RogerBW's Blog

Mad Max Beyond Thunderdome (1985) 25 April 2023

1979 action, dir. George Miller/George Ogilvie, Mel Gibson, Tina Turner: IMDb / allmovie. We don't need another hero.

And then Byron Kennedy, George Miller's friend and partner in filmmaking, died in a helicopter crash during location scouting, and Miller lost all his enthusiasm for making another Mad Max. I think it shows here, and in particular I think Miller was less able to resist pressure from the financiers to make it a more Hollywood-friendly film. This guy barely is Max – he doesn't have a car, he has an animal-drawn caravan, and he loses that in the first scene. Mel Gibson is back, but by now he's a Big Film Star, and drinking five pints for breakfast every day (though cast and crew still found him professional on set).

I try not to castigate films for what they aren't, but there's a hint here at a much more interesting story. Aunty Entity is on top of Bartertown, more or less, but she's kept it together by oppression and dictatorship for lack of other options. What do you do when you realise that you've destroyed the path to the society you want to rebuild by implementing this kind of short-term measure to keep any society at all, but now the people regard dictatorship as the thing that has kept them going? It's only a hint, though. (Also, at the time using Tina Turner felt like stunt casting, but she actually does a pretty good job here.)

But then there's also the soundtrack. Miller didn't get Brian May (not that one) back, but instead went with Maurice Jarre – and now it is a soundtrack, not just a mood-setter. Even discounting the songs, there's lots of clangy bangy noise and diegetic music, and it's all much more obvious – and in the manner of John Williams' lazier scores, it's always very clear how you're supposed to feel at any moment.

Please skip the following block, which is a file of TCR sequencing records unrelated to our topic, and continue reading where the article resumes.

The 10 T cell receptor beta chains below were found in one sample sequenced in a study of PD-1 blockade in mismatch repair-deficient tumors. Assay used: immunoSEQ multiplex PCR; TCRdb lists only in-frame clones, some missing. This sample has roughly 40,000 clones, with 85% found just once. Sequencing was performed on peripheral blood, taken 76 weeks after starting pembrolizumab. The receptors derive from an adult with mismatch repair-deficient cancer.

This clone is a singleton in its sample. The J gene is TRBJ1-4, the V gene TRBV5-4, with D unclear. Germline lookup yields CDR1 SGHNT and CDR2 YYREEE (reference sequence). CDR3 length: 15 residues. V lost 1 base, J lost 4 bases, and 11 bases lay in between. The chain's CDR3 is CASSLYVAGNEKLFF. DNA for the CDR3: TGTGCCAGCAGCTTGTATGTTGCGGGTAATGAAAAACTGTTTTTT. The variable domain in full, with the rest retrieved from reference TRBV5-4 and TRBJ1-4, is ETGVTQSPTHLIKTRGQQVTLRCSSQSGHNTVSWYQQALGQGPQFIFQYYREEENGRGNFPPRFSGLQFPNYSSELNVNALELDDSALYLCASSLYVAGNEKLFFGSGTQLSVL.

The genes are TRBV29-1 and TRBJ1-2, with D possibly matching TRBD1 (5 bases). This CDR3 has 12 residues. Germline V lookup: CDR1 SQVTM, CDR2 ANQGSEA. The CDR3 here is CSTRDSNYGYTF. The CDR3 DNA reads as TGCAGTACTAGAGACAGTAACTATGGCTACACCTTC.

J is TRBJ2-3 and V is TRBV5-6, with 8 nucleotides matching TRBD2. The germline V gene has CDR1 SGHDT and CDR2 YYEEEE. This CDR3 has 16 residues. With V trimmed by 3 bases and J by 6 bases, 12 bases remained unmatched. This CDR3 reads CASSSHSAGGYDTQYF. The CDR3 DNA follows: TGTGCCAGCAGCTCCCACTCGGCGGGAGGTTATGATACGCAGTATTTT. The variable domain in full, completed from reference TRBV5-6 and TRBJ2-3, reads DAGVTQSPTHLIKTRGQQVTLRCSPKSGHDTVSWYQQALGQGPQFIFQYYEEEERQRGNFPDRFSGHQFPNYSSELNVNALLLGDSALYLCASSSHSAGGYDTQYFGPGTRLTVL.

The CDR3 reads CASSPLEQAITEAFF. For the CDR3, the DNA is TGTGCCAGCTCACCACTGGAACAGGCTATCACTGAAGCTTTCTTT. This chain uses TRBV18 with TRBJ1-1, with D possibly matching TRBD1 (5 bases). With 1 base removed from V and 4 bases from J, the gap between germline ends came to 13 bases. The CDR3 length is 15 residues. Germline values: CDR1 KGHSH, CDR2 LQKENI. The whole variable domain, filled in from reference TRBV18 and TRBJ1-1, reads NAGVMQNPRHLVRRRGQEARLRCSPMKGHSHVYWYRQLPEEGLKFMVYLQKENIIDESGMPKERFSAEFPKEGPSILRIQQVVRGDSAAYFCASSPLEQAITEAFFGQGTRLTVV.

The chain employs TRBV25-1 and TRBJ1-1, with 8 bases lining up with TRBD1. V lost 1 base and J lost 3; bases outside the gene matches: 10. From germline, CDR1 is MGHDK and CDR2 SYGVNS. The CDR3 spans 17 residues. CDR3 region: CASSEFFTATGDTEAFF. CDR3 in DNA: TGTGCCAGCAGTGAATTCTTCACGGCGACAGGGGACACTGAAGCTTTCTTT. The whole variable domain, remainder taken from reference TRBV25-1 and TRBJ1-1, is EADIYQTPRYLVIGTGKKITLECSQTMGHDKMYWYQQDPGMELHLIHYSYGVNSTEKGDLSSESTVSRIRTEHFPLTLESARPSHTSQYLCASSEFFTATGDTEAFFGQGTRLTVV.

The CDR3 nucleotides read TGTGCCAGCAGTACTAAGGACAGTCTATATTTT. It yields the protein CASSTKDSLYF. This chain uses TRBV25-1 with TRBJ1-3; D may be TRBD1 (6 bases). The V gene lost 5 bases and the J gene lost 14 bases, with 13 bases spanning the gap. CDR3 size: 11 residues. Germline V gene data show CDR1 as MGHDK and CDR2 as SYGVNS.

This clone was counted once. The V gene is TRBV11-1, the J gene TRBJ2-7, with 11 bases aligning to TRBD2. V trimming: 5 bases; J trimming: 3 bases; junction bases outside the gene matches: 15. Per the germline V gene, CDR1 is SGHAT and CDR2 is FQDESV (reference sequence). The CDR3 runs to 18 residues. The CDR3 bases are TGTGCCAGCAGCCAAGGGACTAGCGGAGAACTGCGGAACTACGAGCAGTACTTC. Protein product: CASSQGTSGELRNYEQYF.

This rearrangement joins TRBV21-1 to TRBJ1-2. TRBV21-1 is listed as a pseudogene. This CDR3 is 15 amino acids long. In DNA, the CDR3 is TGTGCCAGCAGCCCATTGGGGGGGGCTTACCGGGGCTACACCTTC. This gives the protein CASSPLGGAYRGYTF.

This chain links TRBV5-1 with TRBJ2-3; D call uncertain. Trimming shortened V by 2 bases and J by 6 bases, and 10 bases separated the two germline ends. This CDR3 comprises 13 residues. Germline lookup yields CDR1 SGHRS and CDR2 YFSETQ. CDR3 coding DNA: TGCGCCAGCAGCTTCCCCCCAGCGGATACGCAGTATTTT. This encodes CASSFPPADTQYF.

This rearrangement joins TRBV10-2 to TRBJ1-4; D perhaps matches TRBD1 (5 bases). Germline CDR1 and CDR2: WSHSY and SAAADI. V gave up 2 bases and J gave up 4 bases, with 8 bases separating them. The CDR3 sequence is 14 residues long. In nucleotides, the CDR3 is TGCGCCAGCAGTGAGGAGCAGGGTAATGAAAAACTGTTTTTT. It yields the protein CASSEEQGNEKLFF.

Strangest of all, the first act (and the act boundaries are very obvious) takes place largely indoors. Max doesn't do indoors. Max does desert and road. Well, we got plenty of desert.

I get the feeling of an attempt to re-mount the second film, but bigger and louder. But the kids don't work with that (unlike many people I think they work quite well on their own, but they really belong in a different film), and all the sense of raw (most obvious in the first film, but still significant in the second) has gone. And then in the final act we get blatant comedy: tee hee he fell in the pigshit, a Han Solo reverse as Max runs down a corridor and then runs back pursued by bad guys, the comedy boings as bad guys are being knocked off the locomotive cab, Ironbar pulling himself up to dodge the trackside railings. (And Ironbar's barely a character, so the boss/sidekick dynamic is gone.) It's all nice safe cartoon violence, and there's a place for that, but it ain't Mad Max.

There are some surprisingly good moments here. But it's really not impressive overall.

Once more if you want more of my witterings you should listen to Ribbon of Memes.

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